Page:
Not long after buying a new iPhone 8 Plus, a friend posted on Facebook asking for a recommendation to fix the broken back glass after a drop.

I answered that since the iPhone 8 models had only been out a few weeks, she likely wouldn't find any independent shops offering to replace the back glass; no one but Apple would have the parts yet.

To include wireless charging, Apple changed the back of the iPhone 8 and 8 Plus to one made of glass. The iPhone 6 and 7 models had backs made of aluminum.

A day or two later, she told me Apple quoted her a price of $400 to fix it.


Phones like the Apple iPhone X or Samsung Galaxy Note 8 are marvels of engineering — using the latest in glass and metal — and their screens are bigger than ever.

With handset prices punching through the $1,000 mark this year, I'm sure everyone who's shelled out big bucks is wondering if and how to protect their investment.

Should you keep that beautiful phone in a case?

What about the screen? Does it need extra protection?

How about an extended warranty?

All valid questions.

I tend to be an over-protector, and it's worked out well for me so far.

I've owned cellphones for more than 25 years, including six different iPhones starting with the original model. I have yet to break one despite my fair share of drops (knock on wood).

I've gone back and forth on buying AppleCare Plus for my phones, although I purchased it for the last three iPhones I've owned.

For my iPhone 8 Plus, I bought AppleCare Plus for $149 to add extra insurance coverage.

The regular Apple warranty is for one year, but it only covers hardware repairs due to manufacturing defects. Adding AppleCare Plus covers accidental damage for two years.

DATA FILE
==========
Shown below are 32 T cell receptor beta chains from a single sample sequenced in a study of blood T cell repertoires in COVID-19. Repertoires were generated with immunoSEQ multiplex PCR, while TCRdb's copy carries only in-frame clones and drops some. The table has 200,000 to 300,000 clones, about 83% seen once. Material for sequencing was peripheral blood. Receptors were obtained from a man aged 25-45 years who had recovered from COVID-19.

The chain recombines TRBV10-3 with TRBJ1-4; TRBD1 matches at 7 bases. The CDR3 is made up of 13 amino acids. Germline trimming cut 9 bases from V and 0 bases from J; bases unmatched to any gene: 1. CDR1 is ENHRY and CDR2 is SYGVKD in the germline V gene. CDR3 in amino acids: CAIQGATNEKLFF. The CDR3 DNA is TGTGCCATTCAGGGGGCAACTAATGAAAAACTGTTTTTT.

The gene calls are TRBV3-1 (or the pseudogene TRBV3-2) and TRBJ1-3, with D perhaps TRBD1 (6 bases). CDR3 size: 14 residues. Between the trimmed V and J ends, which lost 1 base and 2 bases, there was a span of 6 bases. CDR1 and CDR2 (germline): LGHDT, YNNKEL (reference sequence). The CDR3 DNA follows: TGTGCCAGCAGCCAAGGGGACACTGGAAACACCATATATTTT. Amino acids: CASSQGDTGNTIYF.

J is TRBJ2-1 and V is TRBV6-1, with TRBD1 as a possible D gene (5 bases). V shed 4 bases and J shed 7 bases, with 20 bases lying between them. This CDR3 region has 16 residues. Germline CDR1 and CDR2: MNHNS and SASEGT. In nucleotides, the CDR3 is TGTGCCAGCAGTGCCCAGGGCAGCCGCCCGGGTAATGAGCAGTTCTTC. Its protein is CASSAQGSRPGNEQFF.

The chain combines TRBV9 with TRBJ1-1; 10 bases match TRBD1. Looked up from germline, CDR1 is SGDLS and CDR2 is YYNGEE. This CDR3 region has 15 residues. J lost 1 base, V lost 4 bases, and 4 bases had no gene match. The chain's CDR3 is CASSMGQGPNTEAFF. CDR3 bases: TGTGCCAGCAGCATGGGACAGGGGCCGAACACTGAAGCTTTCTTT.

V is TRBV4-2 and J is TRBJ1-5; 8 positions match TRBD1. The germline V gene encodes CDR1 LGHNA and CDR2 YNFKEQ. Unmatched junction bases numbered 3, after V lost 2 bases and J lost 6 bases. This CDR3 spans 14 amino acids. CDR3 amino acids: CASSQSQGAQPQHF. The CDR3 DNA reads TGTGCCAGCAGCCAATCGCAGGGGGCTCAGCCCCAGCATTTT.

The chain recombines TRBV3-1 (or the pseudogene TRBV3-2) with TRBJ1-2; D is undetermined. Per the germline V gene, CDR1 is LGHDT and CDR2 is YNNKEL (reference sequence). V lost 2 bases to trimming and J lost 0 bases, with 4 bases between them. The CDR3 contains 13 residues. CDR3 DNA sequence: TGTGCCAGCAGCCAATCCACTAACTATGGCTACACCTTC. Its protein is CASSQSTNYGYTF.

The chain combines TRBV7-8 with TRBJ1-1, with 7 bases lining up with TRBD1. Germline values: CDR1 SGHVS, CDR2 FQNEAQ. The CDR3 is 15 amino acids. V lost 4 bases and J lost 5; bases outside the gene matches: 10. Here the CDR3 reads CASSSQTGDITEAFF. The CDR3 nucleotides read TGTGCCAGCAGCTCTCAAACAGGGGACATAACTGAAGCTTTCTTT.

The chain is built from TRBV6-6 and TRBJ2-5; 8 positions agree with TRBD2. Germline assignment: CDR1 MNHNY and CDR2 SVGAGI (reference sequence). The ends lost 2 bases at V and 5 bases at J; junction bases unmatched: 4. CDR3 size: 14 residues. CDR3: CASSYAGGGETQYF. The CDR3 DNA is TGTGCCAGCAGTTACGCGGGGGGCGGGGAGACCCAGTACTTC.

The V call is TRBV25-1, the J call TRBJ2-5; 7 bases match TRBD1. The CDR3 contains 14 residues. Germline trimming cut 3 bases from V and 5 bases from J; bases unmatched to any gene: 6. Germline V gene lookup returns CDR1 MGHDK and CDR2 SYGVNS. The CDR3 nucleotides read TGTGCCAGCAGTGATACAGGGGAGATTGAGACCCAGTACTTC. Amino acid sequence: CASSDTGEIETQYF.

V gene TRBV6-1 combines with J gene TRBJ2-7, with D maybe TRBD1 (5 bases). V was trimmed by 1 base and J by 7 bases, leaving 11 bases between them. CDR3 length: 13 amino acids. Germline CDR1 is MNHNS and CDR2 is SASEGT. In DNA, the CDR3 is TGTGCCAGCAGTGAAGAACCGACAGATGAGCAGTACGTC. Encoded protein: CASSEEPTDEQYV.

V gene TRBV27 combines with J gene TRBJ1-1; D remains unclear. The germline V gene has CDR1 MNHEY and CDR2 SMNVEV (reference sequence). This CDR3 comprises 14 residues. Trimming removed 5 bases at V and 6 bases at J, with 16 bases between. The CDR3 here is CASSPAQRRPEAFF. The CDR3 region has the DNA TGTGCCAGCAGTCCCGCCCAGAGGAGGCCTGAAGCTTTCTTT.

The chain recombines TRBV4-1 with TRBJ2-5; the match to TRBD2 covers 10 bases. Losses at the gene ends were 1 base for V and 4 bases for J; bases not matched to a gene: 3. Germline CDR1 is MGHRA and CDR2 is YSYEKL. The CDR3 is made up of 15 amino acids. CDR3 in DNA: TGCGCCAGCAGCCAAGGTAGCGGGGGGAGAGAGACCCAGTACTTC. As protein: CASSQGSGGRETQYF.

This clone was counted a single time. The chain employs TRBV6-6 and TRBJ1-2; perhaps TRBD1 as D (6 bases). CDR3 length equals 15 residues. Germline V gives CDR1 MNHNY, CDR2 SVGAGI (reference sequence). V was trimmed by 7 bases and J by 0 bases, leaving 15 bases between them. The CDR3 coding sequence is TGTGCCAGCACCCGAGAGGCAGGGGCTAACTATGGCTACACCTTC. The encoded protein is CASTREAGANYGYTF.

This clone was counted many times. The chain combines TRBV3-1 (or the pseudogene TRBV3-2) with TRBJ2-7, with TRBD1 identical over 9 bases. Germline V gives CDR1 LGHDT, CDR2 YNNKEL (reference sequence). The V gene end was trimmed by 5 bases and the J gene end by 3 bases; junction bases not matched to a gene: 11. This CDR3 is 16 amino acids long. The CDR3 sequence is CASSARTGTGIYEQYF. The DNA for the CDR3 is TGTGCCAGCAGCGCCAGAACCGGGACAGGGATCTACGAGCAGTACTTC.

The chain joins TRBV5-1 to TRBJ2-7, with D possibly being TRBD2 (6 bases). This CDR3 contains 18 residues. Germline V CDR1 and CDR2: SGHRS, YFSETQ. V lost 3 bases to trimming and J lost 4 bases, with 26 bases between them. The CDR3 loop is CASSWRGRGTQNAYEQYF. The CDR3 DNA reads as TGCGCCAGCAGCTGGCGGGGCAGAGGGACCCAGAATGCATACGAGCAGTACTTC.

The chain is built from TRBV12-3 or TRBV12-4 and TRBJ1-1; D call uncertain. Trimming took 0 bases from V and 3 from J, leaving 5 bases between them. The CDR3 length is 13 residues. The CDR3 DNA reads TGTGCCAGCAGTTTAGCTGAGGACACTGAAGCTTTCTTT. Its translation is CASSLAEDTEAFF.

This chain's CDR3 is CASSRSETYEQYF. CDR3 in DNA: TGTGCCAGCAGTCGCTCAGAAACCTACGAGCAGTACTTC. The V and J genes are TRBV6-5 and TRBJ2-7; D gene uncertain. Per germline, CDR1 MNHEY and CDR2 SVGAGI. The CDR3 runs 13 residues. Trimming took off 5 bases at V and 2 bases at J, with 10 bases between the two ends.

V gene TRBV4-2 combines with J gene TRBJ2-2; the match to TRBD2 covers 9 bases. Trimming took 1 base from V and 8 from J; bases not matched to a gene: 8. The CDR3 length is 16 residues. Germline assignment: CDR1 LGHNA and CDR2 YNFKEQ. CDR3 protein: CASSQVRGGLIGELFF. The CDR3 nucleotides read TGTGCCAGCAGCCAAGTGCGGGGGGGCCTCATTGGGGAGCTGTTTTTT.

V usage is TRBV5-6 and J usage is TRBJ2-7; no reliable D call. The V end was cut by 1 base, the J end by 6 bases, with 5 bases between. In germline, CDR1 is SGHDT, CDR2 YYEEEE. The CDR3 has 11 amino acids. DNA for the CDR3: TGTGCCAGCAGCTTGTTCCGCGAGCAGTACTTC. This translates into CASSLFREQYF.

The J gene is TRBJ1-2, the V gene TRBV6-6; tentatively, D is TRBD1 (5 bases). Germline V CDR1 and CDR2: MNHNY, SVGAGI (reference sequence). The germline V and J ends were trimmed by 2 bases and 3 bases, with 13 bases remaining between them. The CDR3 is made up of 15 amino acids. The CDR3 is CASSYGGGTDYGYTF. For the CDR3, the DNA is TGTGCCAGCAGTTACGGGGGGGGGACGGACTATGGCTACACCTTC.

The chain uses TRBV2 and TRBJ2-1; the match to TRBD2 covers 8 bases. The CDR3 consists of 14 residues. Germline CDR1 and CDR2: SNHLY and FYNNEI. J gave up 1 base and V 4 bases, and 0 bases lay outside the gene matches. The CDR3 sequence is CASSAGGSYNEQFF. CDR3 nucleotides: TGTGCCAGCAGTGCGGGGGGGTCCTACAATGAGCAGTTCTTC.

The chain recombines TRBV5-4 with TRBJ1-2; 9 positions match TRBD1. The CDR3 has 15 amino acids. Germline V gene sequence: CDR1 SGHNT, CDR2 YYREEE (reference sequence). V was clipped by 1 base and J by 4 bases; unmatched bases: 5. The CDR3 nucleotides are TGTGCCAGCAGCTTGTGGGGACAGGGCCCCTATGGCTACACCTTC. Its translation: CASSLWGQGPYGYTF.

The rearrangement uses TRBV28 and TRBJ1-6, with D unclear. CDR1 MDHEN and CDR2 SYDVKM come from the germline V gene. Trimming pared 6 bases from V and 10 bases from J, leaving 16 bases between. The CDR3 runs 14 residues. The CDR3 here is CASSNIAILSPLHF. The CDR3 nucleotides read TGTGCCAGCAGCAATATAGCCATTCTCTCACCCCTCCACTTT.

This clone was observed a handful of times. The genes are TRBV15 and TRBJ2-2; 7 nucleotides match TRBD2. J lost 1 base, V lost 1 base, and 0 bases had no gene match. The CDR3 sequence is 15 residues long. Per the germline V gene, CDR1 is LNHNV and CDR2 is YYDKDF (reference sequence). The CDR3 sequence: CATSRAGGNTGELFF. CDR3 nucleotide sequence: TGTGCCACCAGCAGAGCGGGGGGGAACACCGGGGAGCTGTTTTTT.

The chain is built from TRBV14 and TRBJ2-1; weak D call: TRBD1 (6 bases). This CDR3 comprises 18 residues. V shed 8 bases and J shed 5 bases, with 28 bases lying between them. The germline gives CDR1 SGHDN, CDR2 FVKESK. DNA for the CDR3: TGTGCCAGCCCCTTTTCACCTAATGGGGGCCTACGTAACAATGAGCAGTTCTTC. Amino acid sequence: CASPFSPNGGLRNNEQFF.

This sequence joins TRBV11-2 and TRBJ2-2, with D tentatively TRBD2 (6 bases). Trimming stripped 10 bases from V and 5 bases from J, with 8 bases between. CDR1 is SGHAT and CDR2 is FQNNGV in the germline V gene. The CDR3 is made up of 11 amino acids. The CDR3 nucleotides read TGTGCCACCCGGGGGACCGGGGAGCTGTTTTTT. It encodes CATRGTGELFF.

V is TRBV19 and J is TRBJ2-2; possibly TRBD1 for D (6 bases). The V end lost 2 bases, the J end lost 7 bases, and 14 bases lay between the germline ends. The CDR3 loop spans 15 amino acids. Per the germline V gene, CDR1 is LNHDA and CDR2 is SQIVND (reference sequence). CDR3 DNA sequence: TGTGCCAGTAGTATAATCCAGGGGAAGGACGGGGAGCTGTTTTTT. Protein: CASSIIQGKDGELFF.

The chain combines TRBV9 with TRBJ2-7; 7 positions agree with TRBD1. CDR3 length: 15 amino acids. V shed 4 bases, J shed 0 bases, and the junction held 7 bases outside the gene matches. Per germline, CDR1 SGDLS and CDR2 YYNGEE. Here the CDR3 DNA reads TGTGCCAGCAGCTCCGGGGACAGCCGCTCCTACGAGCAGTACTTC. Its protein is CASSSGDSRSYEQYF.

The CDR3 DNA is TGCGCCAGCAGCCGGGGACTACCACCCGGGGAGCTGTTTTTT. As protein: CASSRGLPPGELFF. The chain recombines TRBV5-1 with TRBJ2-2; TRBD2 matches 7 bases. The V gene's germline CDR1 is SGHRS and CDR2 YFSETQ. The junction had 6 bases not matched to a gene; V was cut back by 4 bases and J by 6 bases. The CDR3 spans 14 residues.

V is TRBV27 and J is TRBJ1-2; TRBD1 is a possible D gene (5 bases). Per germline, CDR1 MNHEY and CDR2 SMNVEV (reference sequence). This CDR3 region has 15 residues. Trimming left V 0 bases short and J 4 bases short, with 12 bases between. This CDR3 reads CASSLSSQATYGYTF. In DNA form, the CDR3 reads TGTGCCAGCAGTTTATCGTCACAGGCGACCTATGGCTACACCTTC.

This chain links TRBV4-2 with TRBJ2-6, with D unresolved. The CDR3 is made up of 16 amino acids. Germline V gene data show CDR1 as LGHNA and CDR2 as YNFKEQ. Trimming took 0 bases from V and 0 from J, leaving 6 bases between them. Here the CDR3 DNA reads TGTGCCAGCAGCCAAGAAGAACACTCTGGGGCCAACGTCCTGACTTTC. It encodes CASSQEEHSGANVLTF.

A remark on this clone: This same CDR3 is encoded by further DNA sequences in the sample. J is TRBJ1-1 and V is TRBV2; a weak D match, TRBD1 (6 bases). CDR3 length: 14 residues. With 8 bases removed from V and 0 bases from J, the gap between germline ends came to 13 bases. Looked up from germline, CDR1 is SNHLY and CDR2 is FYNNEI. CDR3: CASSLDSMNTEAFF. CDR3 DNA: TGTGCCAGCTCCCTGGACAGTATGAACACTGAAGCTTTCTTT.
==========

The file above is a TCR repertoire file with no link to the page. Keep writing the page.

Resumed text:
Repairs are not free, though. Screen repairs costs $29 and other repairs are $99 for up to two incidents.

So my iPhone is covered against damage, but I still had a new case waiting for my iPhone 8 Plus when I bought it.

I don't keep it in a huge case, but I use a magnetic mount in my car that requires a metal plate on the phone, so I slip the plate inside a very thin case. It also keeps the back and sides scratch-free.

I usually go without screen protection — but that bit me already on my new iPhone.

I scratched the heck out of my new iPhone's screen by putting two phones in my pocket. The glass over the lens of another phone scratched my phone's screen.

So I could take it to Apple and pay them $29 to replace it, but I opted to install a glass screen protector.

The glass protector covers up those scratches completely, so I'll hang on to my $29 screen replacements in case I do break the phone's screen.

Of course, everyone has a comfort level. You can choose protect your phone or not, but my comfort level is not wanting to pay $400 to fix my $900 phone less than a month after I bought it.

If you don't have an iPhone, you can still get insurance, from your carrier or a third-party warranty company such as



Jim Rossman writes for The Dallas Morning News. He may be reached at